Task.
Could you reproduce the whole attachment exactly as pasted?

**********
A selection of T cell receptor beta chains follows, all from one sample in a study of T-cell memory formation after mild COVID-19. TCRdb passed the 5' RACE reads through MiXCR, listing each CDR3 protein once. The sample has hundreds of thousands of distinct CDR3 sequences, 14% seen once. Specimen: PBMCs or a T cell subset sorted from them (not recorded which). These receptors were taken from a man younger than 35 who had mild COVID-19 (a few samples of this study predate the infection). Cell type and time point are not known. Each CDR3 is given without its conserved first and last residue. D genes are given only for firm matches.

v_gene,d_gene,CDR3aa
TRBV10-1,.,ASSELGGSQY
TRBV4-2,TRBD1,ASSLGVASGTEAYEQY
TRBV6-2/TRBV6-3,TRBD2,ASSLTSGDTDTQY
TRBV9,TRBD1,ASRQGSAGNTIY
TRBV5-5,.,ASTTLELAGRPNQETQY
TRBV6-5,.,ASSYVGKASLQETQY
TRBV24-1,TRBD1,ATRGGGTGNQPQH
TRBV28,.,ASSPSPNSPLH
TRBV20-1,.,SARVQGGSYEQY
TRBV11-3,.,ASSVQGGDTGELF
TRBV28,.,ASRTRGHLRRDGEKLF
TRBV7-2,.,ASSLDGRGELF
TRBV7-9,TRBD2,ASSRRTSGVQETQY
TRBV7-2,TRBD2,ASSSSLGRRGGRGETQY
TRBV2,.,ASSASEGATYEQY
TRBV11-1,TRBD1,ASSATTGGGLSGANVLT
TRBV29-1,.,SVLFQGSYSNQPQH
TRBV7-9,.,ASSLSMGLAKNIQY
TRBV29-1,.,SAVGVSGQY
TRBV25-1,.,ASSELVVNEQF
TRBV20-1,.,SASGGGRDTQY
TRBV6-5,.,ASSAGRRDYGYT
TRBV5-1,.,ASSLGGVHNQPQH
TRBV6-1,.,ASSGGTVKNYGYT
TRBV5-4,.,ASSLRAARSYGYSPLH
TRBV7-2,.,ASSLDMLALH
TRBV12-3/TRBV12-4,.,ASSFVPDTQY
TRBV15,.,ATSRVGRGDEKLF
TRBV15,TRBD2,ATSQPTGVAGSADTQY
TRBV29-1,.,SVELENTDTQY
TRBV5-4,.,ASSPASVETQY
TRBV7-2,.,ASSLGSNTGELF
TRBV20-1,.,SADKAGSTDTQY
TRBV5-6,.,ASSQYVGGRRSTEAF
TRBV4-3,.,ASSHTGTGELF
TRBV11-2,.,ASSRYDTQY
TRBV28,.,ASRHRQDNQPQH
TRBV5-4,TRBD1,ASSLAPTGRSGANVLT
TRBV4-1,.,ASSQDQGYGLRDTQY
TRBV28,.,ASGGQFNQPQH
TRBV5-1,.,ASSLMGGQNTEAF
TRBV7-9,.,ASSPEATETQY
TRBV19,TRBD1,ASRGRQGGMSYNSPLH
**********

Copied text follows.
A selection of T cell receptor beta chains follows, all from one sample in a study of T-cell memory formation after mild COVID-19. TCRdb passed the 5' RACE reads through MiXCR, listing each CDR3 protein once. The sample has hundreds of thousands of distinct CDR3 sequences, 14% seen once. Specimen: PBMCs or a T cell subset sorted from them (not recorded which). These receptors were taken from a man younger than 35 who had mild COVID-19 (a few samples of this study predate the infection). Cell type and time point are not known. Each CDR3 is given without its conserved first and last residue. D genes are given only for firm matches.

v_gene,d_gene,CDR3aa
TRBV10-1,.,ASSELGGSQY
TRBV4-2,TRBD1,ASSLGVASGTEAYEQY
TRBV6-2/TRBV6-3,TRBD2,ASSLTSGDTDTQY
TRBV9,TRBD1,ASRQGSAGNTIY
TRBV5-5,.,ASTTLELAGRPNQETQY
TRBV6-5,.,ASSYVGKASLQETQY
TRBV24-1,TRBD1,ATRGGGTGNQPQH
TRBV28,.,ASSPSPNSPLH
TRBV20-1,.,SARVQGGSYEQY
TRBV11-3,.,ASSVQGGDTGELF
TRBV28,.,ASRTRGHLRRDGEKLF
TRBV7-2,.,ASSLDGRGELF
TRBV7-9,TRBD2,ASSRRTSGVQETQY
TRBV7-2,TRBD2,ASSSSLGRRGGRGETQY
TRBV2,.,ASSASEGATYEQY
TRBV11-1,TRBD1,ASSATTGGGLSGANVLT
TRBV29-1,.,SVLFQGSYSNQPQH
TRBV7-9,.,ASSLSMGLAKNIQY
TRBV29-1,.,SAVGVSGQY
TRBV25-1,.,ASSELVVNEQF
TRBV20-1,.,SASGGGRDTQY
TRBV6-5,.,ASSAGRRDYGYT
TRBV5-1,.,ASSLGGVHNQPQH
TRBV6-1,.,ASSGGTVKNYGYT
TRBV5-4,.,ASSLRAARSYGYSPLH
TRBV7-2,.,ASSLDMLALH
TRBV12-3/TRBV12-4,.,ASSFVPDTQY
TRBV15,.,ATSRVGRGDEKLF
TRBV15,TRBD2,ATSQPTGVAGSADTQY
TRBV29-1,.,SVELENTDTQY
TRBV5-4,.,ASSPASVETQY
TRBV7-2,.,ASSLGSNTGELF
TRBV20-1,.,SADKAGSTDTQY
TRBV5-6,.,ASSQYVGGRRSTEAF
TRBV4-3,.,ASSHTGTGELF
TRBV11-2,.,ASSRYDTQY
TRBV28,.,ASRHRQDNQPQH
TRBV5-4,TRBD1,ASSLAPTGRSGANVLT
TRBV4-1,.,ASSQDQGYGLRDTQY
TRBV28,.,ASGGQFNQPQH
TRBV5-1,.,ASSLMGGQNTEAF
TRBV7-9,.,ASSPEATETQY
TRBV19,TRBD1,ASRGRQGGMSYNSPLH